Photo courtesy of LimeBike. Note the scooter in the middle.

Bicycles

We’ve Got Bike Share Regulations, and the Scooters Are Coming

Dallas, at long last, has regulations in place for bike share. Electric scooters, which should hit the streets this week, are next.

It only took a year and today, several more hours of sloppy City Council debate that made at least one observer want to bang his head into something hard, but Dallas finally has bike share regulations. And the electric scooters, ready or not, are coming as soon as today.

The bike share regulations look much as they did when we wrote about them earlier this month:

  • Permits, per-bike fees and a $5,000 bond (in case one of the bike share companies go bankrupt) for each bike share company that wants to operate in the city
  • Bike share companies will have two hours to rebalance or restage a bike that’s been reported to 311 for being somewhere it’s not supposed to be
  • The city will bring on two parking enforcement officers to help enforce these regulations
  • Bike share companies will have to share ridership data with the city
  • A bike is not allowed to sit unridden for more than two days in a residential neighborhood

Council members, apparently as tired as everybody else is of talking about bike share, approved the bike regulations unanimously. (Mayor Mike Rawlings is out of town.) The scooter ordinance, which would repeal an old ordinance banning the use of electric scooters in Dallas and institute regulations for shareable versions of same, proved more contentious.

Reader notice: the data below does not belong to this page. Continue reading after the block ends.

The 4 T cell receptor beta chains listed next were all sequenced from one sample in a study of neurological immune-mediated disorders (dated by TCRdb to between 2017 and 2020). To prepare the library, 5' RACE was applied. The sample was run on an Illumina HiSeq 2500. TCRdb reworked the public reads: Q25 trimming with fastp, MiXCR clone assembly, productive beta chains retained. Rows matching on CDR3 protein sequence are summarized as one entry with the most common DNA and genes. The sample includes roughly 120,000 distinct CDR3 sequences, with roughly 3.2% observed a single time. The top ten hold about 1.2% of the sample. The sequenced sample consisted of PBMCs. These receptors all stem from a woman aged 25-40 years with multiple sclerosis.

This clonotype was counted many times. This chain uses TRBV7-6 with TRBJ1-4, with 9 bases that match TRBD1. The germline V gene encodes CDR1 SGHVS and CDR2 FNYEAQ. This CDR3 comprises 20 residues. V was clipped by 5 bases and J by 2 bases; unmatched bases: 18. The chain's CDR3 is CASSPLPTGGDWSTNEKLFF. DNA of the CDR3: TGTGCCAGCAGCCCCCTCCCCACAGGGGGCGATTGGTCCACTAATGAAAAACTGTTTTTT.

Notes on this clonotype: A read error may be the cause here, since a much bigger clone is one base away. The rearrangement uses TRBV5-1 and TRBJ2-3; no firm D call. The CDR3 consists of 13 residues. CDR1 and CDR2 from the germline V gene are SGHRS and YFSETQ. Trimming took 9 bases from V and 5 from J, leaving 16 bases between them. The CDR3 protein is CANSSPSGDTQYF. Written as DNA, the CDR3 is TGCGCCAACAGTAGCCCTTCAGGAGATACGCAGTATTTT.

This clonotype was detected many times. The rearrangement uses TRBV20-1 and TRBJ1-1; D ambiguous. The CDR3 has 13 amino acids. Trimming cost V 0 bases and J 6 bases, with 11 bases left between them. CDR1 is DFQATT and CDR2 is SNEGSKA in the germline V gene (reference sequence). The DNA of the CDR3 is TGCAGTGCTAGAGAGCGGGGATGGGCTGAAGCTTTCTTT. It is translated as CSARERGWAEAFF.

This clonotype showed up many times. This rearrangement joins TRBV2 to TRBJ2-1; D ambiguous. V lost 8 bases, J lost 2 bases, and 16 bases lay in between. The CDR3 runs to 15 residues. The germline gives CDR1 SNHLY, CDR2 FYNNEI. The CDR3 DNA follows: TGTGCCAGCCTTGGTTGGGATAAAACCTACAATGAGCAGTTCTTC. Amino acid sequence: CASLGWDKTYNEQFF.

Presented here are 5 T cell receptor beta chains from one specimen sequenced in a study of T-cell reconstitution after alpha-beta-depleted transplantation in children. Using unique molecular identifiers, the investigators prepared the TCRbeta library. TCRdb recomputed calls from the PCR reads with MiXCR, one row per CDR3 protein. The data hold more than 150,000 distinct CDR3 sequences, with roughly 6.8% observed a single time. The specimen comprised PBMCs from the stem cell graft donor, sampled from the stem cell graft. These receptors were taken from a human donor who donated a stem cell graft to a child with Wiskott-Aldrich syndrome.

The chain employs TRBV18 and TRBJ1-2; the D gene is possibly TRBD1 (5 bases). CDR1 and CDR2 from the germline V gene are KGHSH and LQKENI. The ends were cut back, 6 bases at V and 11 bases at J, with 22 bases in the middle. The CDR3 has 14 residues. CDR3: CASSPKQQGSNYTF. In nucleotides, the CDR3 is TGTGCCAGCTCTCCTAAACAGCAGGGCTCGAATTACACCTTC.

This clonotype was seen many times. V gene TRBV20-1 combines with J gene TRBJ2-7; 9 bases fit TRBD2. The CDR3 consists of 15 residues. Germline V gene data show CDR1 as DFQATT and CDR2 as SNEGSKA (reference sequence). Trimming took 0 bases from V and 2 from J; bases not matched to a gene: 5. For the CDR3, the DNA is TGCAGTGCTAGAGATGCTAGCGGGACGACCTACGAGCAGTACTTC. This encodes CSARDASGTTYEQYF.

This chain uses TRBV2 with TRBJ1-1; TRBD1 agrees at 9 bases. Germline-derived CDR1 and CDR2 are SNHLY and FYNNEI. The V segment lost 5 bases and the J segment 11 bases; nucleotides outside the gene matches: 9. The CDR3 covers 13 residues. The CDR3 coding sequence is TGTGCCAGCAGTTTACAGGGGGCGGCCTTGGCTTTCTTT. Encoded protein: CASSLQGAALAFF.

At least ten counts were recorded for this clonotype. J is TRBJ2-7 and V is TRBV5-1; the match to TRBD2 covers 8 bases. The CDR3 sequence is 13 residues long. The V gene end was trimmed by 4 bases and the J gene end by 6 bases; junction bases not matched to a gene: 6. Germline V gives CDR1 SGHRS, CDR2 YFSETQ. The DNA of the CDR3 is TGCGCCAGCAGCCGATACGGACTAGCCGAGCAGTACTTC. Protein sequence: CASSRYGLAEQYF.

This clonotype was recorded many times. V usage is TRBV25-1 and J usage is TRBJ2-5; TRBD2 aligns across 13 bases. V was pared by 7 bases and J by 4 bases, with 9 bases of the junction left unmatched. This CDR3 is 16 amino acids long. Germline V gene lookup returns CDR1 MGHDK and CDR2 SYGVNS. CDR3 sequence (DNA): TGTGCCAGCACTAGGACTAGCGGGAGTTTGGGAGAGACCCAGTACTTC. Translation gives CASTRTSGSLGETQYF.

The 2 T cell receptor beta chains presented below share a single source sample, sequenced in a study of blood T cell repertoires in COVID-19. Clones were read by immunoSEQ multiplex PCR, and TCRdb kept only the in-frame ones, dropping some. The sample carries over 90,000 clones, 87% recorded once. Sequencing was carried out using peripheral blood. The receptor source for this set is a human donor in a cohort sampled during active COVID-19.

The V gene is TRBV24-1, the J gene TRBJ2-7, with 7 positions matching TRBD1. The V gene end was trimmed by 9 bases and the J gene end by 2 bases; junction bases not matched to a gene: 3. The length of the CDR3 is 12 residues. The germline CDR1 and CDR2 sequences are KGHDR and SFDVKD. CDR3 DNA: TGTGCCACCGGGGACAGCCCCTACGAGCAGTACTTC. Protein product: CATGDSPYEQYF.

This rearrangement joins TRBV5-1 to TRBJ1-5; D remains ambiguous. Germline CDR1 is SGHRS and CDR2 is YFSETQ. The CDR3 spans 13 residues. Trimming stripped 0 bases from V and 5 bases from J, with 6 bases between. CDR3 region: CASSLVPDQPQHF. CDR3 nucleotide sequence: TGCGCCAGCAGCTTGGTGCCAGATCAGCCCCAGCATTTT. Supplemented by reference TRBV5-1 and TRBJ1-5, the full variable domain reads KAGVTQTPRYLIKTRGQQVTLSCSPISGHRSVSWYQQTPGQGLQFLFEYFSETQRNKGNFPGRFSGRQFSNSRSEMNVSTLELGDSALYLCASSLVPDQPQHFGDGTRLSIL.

Adam McGough wanted to wait until October to take any action. Dwaine Caraway, again, for some reason, wanted to talk about docked bike share. He also wanted to talk, in a roundabout way, about the danger cyclists face using the roads in southern Dallas, a danger that electric scooter users would also face, which is less of a scooter problem and more of a car problem, or an infrastructure problem, or a bad urban design problem. Anyway, there was a lot of back-and-forth about the supposed dangers of riding an electric scooter. (No talk of how dorky riding one looks.) There was also a stupendous amount of procedural confusion, more unnecessary grandstanding about “bike mess,” and bad questions about things that probably could have been settled months ago. “This process has been just as bad as the bikes being strewn all over the city,” Caraway said, accurately.

Jennifer Staubach Gates wanted a six-month pilot program for the scooters, and ultimately she got it, with a 9-5 vote. Expect Bird, a scooter-only outfit that’s taken off in California and elsewhere, and Lime (they operate the green bikes) to start rolling out scooters any minute now. Representatives of the companies told the City Council that they plan to eventually put about 500 scooters each on the streets.

The scooter ordinance (starting on page 1148) that the council will hopefully approve in six months and probably should have just adopted today resembles the bike share ordinance in spirit and form. It also bans the riding of electric scooters on sidewalks in the central business district downtown, where there are essentially no buffered bike lanes and most drivers only grudgingly share the road with the few bicyclists brave enough to bike on the street. (We can settle that some other day, maybe.) The ordinance prohibits scooter use on streets with a speed limit above 35 miles per hour. Rules about unused scooters left in neighborhoods won’t apply, because they are collected by the companies to be recharged at night. Edits to both ordinances are possible and likely.

Great. Now let’s get the city to back an earn-a-bike program and community bike shop.

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